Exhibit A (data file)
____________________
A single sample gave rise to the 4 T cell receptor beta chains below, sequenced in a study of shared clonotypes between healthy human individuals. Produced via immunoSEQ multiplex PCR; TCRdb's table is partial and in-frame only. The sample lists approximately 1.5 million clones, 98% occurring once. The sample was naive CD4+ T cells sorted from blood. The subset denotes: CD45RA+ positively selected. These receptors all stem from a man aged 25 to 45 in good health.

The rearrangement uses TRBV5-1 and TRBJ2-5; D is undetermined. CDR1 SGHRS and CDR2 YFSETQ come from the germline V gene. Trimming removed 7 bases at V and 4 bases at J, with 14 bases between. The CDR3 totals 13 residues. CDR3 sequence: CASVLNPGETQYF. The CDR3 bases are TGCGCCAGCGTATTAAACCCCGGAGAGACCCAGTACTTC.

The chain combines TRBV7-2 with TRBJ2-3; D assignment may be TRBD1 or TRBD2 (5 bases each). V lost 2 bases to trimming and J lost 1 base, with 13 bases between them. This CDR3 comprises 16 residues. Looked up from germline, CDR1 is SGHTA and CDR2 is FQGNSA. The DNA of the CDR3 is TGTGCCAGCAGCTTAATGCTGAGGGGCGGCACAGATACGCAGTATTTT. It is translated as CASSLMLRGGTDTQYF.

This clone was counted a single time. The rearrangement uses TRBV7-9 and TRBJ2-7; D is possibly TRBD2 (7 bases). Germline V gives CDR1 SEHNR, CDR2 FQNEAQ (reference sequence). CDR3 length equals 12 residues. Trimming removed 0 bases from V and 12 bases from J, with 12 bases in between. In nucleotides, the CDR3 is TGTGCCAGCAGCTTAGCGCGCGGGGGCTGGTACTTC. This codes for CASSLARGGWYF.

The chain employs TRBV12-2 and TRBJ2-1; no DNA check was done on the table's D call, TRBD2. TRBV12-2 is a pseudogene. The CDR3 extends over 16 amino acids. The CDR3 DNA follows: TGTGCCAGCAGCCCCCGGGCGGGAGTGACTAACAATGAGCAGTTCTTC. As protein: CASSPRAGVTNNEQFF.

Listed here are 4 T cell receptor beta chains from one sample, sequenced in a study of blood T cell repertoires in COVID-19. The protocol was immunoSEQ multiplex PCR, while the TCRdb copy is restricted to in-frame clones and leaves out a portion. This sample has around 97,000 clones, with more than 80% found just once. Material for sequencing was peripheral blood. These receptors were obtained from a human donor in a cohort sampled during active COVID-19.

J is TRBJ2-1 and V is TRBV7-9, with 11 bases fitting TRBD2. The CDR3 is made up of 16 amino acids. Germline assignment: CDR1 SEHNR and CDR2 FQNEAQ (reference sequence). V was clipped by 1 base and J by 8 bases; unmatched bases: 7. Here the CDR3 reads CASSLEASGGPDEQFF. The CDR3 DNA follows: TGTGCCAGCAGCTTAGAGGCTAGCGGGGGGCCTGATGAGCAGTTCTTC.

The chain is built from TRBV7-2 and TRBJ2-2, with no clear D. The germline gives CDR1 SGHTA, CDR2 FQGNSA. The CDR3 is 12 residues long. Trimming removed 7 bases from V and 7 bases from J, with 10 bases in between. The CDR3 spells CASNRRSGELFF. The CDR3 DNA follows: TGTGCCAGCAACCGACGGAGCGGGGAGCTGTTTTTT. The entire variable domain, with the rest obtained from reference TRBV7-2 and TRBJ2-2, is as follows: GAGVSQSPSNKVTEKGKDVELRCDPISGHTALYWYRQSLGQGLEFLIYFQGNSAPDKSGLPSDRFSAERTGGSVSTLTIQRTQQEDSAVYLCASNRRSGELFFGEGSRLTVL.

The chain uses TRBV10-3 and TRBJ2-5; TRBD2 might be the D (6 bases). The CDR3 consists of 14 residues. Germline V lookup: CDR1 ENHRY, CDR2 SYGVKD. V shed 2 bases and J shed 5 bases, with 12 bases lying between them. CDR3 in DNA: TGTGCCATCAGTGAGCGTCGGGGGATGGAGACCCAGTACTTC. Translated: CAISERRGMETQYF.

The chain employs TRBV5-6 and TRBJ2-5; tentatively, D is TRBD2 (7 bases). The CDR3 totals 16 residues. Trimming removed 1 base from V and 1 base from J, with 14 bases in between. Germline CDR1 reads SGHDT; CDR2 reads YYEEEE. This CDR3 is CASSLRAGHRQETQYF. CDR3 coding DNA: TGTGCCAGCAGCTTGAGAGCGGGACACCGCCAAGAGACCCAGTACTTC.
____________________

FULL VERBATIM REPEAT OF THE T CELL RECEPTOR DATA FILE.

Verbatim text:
A single sample gave rise to the 4 T cell receptor beta chains below, sequenced in a study of shared clonotypes between healthy human individuals. Produced via immunoSEQ multiplex PCR; TCRdb's table is partial and in-frame only. The sample lists approximately 1.5 million clones, 98% occurring once. The sample was naive CD4+ T cells sorted from blood. The subset denotes: CD45RA+ positively selected. These receptors all stem from a man aged 25 to 45 in good health.

The rearrangement uses TRBV5-1 and TRBJ2-5; D is undetermined. CDR1 SGHRS and CDR2 YFSETQ come from the germline V gene. Trimming removed 7 bases at V and 4 bases at J, with 14 bases between. The CDR3 totals 13 residues. CDR3 sequence: CASVLNPGETQYF. The CDR3 bases are TGCGCCAGCGTATTAAACCCCGGAGAGACCCAGTACTTC.

The chain combines TRBV7-2 with TRBJ2-3; D assignment may be TRBD1 or TRBD2 (5 bases each). V lost 2 bases to trimming and J lost 1 base, with 13 bases between them. This CDR3 comprises 16 residues. Looked up from germline, CDR1 is SGHTA and CDR2 is FQGNSA. The DNA of the CDR3 is TGTGCCAGCAGCTTAATGCTGAGGGGCGGCACAGATACGCAGTATTTT. It is translated as CASSLMLRGGTDTQYF.

This clone was counted a single time. The rearrangement uses TRBV7-9 and TRBJ2-7; D is possibly TRBD2 (7 bases). Germline V gives CDR1 SEHNR, CDR2 FQNEAQ (reference sequence). CDR3 length equals 12 residues. Trimming removed 0 bases from V and 12 bases from J, with 12 bases in between. In nucleotides, the CDR3 is TGTGCCAGCAGCTTAGCGCGCGGGGGCTGGTACTTC. This codes for CASSLARGGWYF.

The chain employs TRBV12-2 and TRBJ2-1; no DNA check was done on the table's D call, TRBD2. TRBV12-2 is a pseudogene. The CDR3 extends over 16 amino acids. The CDR3 DNA follows: TGTGCCAGCAGCCCCCGGGCGGGAGTGACTAACAATGAGCAGTTCTTC. As protein: CASSPRAGVTNNEQFF.

Listed here are 4 T cell receptor beta chains from one sample, sequenced in a study of blood T cell repertoires in COVID-19. The protocol was immunoSEQ multiplex PCR, while the TCRdb copy is restricted to in-frame clones and leaves out a portion. This sample has around 97,000 clones, with more than 80% found just once. Material for sequencing was peripheral blood. These receptors were obtained from a human donor in a cohort sampled during active COVID-19.

J is TRBJ2-1 and V is TRBV7-9, with 11 bases fitting TRBD2. The CDR3 is made up of 16 amino acids. Germline assignment: CDR1 SEHNR and CDR2 FQNEAQ (reference sequence). V was clipped by 1 base and J by 8 bases; unmatched bases: 7. Here the CDR3 reads CASSLEASGGPDEQFF. The CDR3 DNA follows: TGTGCCAGCAGCTTAGAGGCTAGCGGGGGGCCTGATGAGCAGTTCTTC.

The chain is built from TRBV7-2 and TRBJ2-2, with no clear D. The germline gives CDR1 SGHTA, CDR2 FQGNSA. The CDR3 is 12 residues long. Trimming removed 7 bases from V and 7 bases from J, with 10 bases in between. The CDR3 spells CASNRRSGELFF. The CDR3 DNA follows: TGTGCCAGCAACCGACGGAGCGGGGAGCTGTTTTTT. The entire variable domain, with the rest obtained from reference TRBV7-2 and TRBJ2-2, is as follows: GAGVSQSPSNKVTEKGKDVELRCDPISGHTALYWYRQSLGQGLEFLIYFQGNSAPDKSGLPSDRFSAERTGGSVSTLTIQRTQQEDSAVYLCASNRRSGELFFGEGSRLTVL.

The chain uses TRBV10-3 and TRBJ2-5; TRBD2 might be the D (6 bases). The CDR3 consists of 14 residues. Germline V lookup: CDR1 ENHRY, CDR2 SYGVKD. V shed 2 bases and J shed 5 bases, with 12 bases lying between them. CDR3 in DNA: TGTGCCATCAGTGAGCGTCGGGGGATGGAGACCCAGTACTTC. Translated: CAISERRGMETQYF.

The chain employs TRBV5-6 and TRBJ2-5; tentatively, D is TRBD2 (7 bases). The CDR3 totals 16 residues. Trimming removed 1 base from V and 1 base from J, with 14 bases in between. Germline CDR1 reads SGHDT; CDR2 reads YYEEEE. This CDR3 is CASSLRAGHRQETQYF. CDR3 coding DNA: TGTGCCAGCAGCTTGAGAGCGGGACACCGCCAAGAGACCCAGTACTTC.